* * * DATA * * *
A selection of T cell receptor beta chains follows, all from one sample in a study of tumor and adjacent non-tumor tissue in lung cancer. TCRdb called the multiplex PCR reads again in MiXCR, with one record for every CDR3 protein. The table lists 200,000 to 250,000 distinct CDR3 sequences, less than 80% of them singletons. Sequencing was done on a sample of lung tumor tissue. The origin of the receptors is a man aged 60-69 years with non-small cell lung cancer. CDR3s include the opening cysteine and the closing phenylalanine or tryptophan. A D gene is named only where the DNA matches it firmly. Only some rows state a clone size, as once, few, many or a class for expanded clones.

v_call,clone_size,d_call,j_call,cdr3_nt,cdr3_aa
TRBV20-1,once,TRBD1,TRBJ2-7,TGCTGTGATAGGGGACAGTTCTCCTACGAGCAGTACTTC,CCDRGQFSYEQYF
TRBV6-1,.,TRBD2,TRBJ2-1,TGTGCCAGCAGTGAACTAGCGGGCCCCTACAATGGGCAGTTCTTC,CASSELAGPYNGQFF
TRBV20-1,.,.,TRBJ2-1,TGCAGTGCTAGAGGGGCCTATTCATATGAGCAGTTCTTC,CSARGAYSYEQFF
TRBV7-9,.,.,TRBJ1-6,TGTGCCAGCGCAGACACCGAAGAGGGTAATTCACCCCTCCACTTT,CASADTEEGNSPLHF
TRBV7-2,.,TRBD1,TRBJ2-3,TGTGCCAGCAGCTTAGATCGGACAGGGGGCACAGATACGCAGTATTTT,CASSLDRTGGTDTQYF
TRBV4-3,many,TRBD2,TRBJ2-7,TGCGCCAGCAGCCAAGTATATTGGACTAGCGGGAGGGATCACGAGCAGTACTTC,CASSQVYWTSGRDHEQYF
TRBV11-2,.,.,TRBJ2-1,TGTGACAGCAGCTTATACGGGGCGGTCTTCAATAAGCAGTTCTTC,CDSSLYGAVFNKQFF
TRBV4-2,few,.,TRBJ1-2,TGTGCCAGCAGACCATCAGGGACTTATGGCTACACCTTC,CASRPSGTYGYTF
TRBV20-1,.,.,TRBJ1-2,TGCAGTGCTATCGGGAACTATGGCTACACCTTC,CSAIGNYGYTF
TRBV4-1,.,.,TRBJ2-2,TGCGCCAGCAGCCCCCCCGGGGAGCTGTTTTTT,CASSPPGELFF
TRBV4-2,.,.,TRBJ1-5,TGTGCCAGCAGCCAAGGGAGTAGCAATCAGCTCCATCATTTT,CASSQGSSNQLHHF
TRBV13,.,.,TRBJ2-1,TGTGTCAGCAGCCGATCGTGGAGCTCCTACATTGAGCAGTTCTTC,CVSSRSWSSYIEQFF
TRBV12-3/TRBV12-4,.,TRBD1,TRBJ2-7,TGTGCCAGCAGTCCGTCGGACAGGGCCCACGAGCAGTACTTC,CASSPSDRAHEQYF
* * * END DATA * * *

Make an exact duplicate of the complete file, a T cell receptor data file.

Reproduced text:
A selection of T cell receptor beta chains follows, all from one sample in a study of tumor and adjacent non-tumor tissue in lung cancer. TCRdb called the multiplex PCR reads again in MiXCR, with one record for every CDR3 protein. The table lists 200,000 to 250,000 distinct CDR3 sequences, less than 80% of them singletons. Sequencing was done on a sample of lung tumor tissue. The origin of the receptors is a man aged 60-69 years with non-small cell lung cancer. CDR3s include the opening cysteine and the closing phenylalanine or tryptophan. A D gene is named only where the DNA matches it firmly. Only some rows state a clone size, as once, few, many or a class for expanded clones.

v_call,clone_size,d_call,j_call,cdr3_nt,cdr3_aa
TRBV20-1,once,TRBD1,TRBJ2-7,TGCTGTGATAGGGGACAGTTCTCCTACGAGCAGTACTTC,CCDRGQFSYEQYF
TRBV6-1,.,TRBD2,TRBJ2-1,TGTGCCAGCAGTGAACTAGCGGGCCCCTACAATGGGCAGTTCTTC,CASSELAGPYNGQFF
TRBV20-1,.,.,TRBJ2-1,TGCAGTGCTAGAGGGGCCTATTCATATGAGCAGTTCTTC,CSARGAYSYEQFF
TRBV7-9,.,.,TRBJ1-6,TGTGCCAGCGCAGACACCGAAGAGGGTAATTCACCCCTCCACTTT,CASADTEEGNSPLHF
TRBV7-2,.,TRBD1,TRBJ2-3,TGTGCCAGCAGCTTAGATCGGACAGGGGGCACAGATACGCAGTATTTT,CASSLDRTGGTDTQYF
TRBV4-3,many,TRBD2,TRBJ2-7,TGCGCCAGCAGCCAAGTATATTGGACTAGCGGGAGGGATCACGAGCAGTACTTC,CASSQVYWTSGRDHEQYF
TRBV11-2,.,.,TRBJ2-1,TGTGACAGCAGCTTATACGGGGCGGTCTTCAATAAGCAGTTCTTC,CDSSLYGAVFNKQFF
TRBV4-2,few,.,TRBJ1-2,TGTGCCAGCAGACCATCAGGGACTTATGGCTACACCTTC,CASRPSGTYGYTF
TRBV20-1,.,.,TRBJ1-2,TGCAGTGCTATCGGGAACTATGGCTACACCTTC,CSAIGNYGYTF
TRBV4-1,.,.,TRBJ2-2,TGCGCCAGCAGCCCCCCCGGGGAGCTGTTTTTT,CASSPPGELFF
TRBV4-2,.,.,TRBJ1-5,TGTGCCAGCAGCCAAGGGAGTAGCAATCAGCTCCATCATTTT,CASSQGSSNQLHHF
TRBV13,.,.,TRBJ2-1,TGTGTCAGCAGCCGATCGTGGAGCTCCTACATTGAGCAGTTCTTC,CVSSRSWSSYIEQFF
TRBV12-3/TRBV12-4,.,TRBD1,TRBJ2-7,TGTGCCAGCAGTCCGTCGGACAGGGCCCACGAGCAGTACTTC,CASSPSDRAHEQYF